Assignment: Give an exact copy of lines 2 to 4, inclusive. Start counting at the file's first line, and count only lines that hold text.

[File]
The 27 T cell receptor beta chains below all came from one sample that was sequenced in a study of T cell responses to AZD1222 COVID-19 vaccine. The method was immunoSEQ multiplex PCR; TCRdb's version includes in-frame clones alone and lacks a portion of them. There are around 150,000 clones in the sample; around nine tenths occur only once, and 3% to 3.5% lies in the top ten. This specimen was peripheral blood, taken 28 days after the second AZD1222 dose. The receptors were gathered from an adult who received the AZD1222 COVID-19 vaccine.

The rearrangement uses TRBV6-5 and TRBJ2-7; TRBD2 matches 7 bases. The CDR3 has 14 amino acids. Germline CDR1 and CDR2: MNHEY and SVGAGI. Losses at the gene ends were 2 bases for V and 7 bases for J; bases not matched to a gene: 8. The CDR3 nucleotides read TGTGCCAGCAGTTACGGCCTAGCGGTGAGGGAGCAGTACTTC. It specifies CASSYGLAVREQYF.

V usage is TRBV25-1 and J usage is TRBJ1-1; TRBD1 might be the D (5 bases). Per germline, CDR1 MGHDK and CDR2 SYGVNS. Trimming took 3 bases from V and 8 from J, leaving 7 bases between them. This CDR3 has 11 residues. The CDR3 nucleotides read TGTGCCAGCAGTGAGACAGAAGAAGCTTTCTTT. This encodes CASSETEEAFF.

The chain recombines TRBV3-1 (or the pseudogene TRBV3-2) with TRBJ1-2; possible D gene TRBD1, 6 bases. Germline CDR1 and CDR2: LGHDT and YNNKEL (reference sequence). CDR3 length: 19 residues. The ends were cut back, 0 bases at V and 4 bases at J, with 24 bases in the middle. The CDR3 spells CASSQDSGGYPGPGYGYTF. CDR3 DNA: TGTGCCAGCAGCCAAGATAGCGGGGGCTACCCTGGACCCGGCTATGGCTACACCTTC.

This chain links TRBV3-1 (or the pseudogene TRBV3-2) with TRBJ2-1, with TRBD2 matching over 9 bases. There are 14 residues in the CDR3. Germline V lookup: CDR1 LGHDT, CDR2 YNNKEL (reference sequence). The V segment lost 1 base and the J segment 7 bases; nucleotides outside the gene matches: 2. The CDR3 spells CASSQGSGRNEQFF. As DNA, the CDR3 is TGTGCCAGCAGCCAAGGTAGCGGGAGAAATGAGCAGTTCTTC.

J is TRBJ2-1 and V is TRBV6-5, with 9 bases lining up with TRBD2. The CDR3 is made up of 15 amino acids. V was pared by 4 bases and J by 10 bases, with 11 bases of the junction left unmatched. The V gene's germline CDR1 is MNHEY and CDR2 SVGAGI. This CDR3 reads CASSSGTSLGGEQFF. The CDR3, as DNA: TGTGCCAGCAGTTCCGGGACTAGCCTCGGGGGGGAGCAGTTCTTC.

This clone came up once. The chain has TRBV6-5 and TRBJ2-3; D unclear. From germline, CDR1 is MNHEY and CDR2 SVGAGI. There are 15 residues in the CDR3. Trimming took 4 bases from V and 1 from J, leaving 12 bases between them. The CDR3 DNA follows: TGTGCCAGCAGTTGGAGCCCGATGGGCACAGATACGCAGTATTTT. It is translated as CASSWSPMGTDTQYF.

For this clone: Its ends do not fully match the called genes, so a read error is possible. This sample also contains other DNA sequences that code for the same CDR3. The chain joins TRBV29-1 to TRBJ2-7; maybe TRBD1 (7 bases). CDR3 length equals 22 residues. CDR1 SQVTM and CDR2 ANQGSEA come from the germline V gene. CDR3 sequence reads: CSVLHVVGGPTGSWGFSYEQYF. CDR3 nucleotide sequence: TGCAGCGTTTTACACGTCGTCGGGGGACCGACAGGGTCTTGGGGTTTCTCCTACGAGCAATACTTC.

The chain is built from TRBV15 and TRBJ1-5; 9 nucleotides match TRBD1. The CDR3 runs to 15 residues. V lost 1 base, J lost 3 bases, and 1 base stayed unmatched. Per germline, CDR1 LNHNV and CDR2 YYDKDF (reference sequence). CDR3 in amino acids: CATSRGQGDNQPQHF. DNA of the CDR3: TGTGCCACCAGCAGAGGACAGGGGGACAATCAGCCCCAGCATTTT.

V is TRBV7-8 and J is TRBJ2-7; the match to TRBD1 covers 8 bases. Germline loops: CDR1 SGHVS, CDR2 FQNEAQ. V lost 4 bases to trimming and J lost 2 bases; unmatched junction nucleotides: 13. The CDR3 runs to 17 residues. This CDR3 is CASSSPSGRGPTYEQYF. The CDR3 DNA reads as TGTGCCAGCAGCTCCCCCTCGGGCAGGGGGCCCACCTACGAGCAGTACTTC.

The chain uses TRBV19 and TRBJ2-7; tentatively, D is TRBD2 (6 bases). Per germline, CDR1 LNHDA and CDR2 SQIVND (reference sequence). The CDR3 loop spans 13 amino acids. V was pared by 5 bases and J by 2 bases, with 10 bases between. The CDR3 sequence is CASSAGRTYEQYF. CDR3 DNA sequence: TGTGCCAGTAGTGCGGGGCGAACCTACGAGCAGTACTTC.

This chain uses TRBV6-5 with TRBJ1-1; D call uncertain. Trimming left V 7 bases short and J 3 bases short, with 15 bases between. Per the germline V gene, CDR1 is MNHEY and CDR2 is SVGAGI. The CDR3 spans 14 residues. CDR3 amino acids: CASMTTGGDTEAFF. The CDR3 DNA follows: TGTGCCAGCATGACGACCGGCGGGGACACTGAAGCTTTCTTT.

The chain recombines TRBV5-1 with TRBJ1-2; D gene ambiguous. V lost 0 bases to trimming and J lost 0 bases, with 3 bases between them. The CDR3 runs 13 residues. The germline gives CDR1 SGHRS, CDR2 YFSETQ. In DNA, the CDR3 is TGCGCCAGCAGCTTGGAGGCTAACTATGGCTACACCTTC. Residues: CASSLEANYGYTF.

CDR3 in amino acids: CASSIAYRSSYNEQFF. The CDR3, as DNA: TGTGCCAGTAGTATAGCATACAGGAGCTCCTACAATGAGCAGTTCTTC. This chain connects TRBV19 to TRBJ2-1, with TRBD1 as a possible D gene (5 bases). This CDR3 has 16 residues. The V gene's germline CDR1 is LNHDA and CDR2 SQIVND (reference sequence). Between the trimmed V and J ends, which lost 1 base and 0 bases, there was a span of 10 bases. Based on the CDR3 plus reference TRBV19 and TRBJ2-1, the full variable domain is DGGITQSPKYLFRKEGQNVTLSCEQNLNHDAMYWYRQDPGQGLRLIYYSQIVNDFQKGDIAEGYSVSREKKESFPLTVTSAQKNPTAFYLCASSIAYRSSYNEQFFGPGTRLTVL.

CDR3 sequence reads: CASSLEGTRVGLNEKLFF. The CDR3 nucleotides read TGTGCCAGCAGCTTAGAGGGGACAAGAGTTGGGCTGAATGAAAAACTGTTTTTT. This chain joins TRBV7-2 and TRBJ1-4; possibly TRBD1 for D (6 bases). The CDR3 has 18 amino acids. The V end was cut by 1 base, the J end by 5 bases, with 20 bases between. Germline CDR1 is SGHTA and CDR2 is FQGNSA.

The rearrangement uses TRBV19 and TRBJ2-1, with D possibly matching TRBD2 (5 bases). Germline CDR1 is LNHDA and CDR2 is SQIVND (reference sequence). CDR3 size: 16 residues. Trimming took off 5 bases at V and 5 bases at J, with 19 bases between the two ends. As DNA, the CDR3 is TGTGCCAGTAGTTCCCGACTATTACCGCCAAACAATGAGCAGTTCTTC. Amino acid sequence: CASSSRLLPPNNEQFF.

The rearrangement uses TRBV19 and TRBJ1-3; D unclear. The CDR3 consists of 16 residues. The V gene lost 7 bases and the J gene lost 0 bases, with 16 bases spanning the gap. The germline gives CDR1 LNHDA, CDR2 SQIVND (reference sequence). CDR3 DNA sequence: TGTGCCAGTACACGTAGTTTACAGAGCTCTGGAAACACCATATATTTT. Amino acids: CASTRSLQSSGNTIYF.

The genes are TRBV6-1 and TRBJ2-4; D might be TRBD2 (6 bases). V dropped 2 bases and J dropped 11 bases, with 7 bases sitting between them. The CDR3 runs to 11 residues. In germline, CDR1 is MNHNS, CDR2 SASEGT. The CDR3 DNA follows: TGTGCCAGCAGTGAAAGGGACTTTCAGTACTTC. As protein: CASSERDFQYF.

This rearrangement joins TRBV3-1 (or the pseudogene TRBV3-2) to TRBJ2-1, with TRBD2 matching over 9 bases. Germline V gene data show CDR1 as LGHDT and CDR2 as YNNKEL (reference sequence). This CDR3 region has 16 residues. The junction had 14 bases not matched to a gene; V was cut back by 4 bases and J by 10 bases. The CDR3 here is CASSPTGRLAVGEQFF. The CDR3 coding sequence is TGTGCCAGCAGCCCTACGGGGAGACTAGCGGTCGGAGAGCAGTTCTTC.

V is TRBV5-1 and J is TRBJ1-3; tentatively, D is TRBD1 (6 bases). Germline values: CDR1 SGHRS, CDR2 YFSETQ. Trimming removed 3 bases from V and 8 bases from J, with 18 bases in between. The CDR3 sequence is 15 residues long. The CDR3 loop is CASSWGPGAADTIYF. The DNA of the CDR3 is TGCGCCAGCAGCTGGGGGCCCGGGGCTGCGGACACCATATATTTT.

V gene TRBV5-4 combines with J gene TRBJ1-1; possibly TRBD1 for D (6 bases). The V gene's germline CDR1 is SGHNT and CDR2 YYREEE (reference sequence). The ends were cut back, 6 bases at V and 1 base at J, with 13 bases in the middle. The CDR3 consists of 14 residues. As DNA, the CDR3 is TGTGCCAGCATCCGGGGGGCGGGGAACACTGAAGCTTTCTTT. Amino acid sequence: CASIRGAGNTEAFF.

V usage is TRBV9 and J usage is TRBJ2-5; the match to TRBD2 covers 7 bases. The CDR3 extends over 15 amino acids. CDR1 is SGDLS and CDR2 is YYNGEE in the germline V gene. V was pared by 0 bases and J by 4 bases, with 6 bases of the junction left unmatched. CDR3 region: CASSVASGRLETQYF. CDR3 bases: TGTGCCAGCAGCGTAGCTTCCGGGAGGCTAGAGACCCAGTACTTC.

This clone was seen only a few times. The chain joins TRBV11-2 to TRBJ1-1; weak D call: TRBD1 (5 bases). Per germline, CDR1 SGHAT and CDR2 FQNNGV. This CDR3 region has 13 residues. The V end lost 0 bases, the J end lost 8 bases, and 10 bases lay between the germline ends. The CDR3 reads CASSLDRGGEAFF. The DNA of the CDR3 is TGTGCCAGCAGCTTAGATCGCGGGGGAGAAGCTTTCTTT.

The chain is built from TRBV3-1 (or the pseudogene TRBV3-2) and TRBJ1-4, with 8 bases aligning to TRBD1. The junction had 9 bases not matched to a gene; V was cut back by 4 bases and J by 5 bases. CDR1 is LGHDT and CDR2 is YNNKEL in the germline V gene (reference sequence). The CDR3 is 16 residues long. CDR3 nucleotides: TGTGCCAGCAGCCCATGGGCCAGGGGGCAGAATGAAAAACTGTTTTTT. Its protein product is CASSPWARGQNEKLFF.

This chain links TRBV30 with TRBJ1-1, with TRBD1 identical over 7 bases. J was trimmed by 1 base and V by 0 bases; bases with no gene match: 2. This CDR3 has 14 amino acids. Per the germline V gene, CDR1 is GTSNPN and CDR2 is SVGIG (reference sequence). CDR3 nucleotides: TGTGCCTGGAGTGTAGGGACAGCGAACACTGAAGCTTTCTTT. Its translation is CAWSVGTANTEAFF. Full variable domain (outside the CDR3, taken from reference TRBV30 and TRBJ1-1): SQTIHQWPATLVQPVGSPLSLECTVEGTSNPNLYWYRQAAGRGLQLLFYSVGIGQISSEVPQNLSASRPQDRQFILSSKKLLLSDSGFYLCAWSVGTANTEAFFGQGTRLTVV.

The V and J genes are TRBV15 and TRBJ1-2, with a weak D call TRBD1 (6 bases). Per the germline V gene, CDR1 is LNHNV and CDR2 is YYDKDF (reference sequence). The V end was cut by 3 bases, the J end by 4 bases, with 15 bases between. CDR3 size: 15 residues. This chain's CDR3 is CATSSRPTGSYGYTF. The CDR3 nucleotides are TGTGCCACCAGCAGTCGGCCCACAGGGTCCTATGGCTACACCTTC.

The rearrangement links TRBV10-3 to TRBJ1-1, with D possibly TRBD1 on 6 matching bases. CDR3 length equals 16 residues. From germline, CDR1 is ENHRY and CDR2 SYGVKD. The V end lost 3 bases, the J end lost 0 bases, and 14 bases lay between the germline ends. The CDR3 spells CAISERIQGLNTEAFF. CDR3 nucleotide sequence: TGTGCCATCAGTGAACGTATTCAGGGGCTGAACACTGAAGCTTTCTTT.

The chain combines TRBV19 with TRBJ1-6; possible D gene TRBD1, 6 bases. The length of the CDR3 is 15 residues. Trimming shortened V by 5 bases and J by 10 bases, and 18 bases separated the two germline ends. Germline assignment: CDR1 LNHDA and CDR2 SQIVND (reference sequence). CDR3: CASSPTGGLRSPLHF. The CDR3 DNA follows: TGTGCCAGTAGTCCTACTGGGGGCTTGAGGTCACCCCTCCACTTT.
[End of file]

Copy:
The rearrangement uses TRBV6-5 and TRBJ2-7; TRBD2 matches 7 bases. The CDR3 has 14 amino acids. Germline CDR1 and CDR2: MNHEY and SVGAGI. Losses at the gene ends were 2 bases for V and 7 bases for J; bases not matched to a gene: 8. The CDR3 nucleotides read TGTGCCAGCAGTTACGGCCTAGCGGTGAGGGAGCAGTACTTC. It specifies CASSYGLAVREQYF.

V usage is TRBV25-1 and J usage is TRBJ1-1; TRBD1 might be the D (5 bases). Per germline, CDR1 MGHDK and CDR2 SYGVNS. Trimming took 3 bases from V and 8 from J, leaving 7 bases between them. This CDR3 has 11 residues. The CDR3 nucleotides read TGTGCCAGCAGTGAGACAGAAGAAGCTTTCTTT. This encodes CASSETEEAFF.

The chain recombines TRBV3-1 (or the pseudogene TRBV3-2) with TRBJ1-2; possible D gene TRBD1, 6 bases. Germline CDR1 and CDR2: LGHDT and YNNKEL (reference sequence). CDR3 length: 19 residues. The ends were cut back, 0 bases at V and 4 bases at J, with 24 bases in the middle. The CDR3 spells CASSQDSGGYPGPGYGYTF. CDR3 DNA: TGTGCCAGCAGCCAAGATAGCGGGGGCTACCCTGGACCCGGCTATGGCTACACCTTC.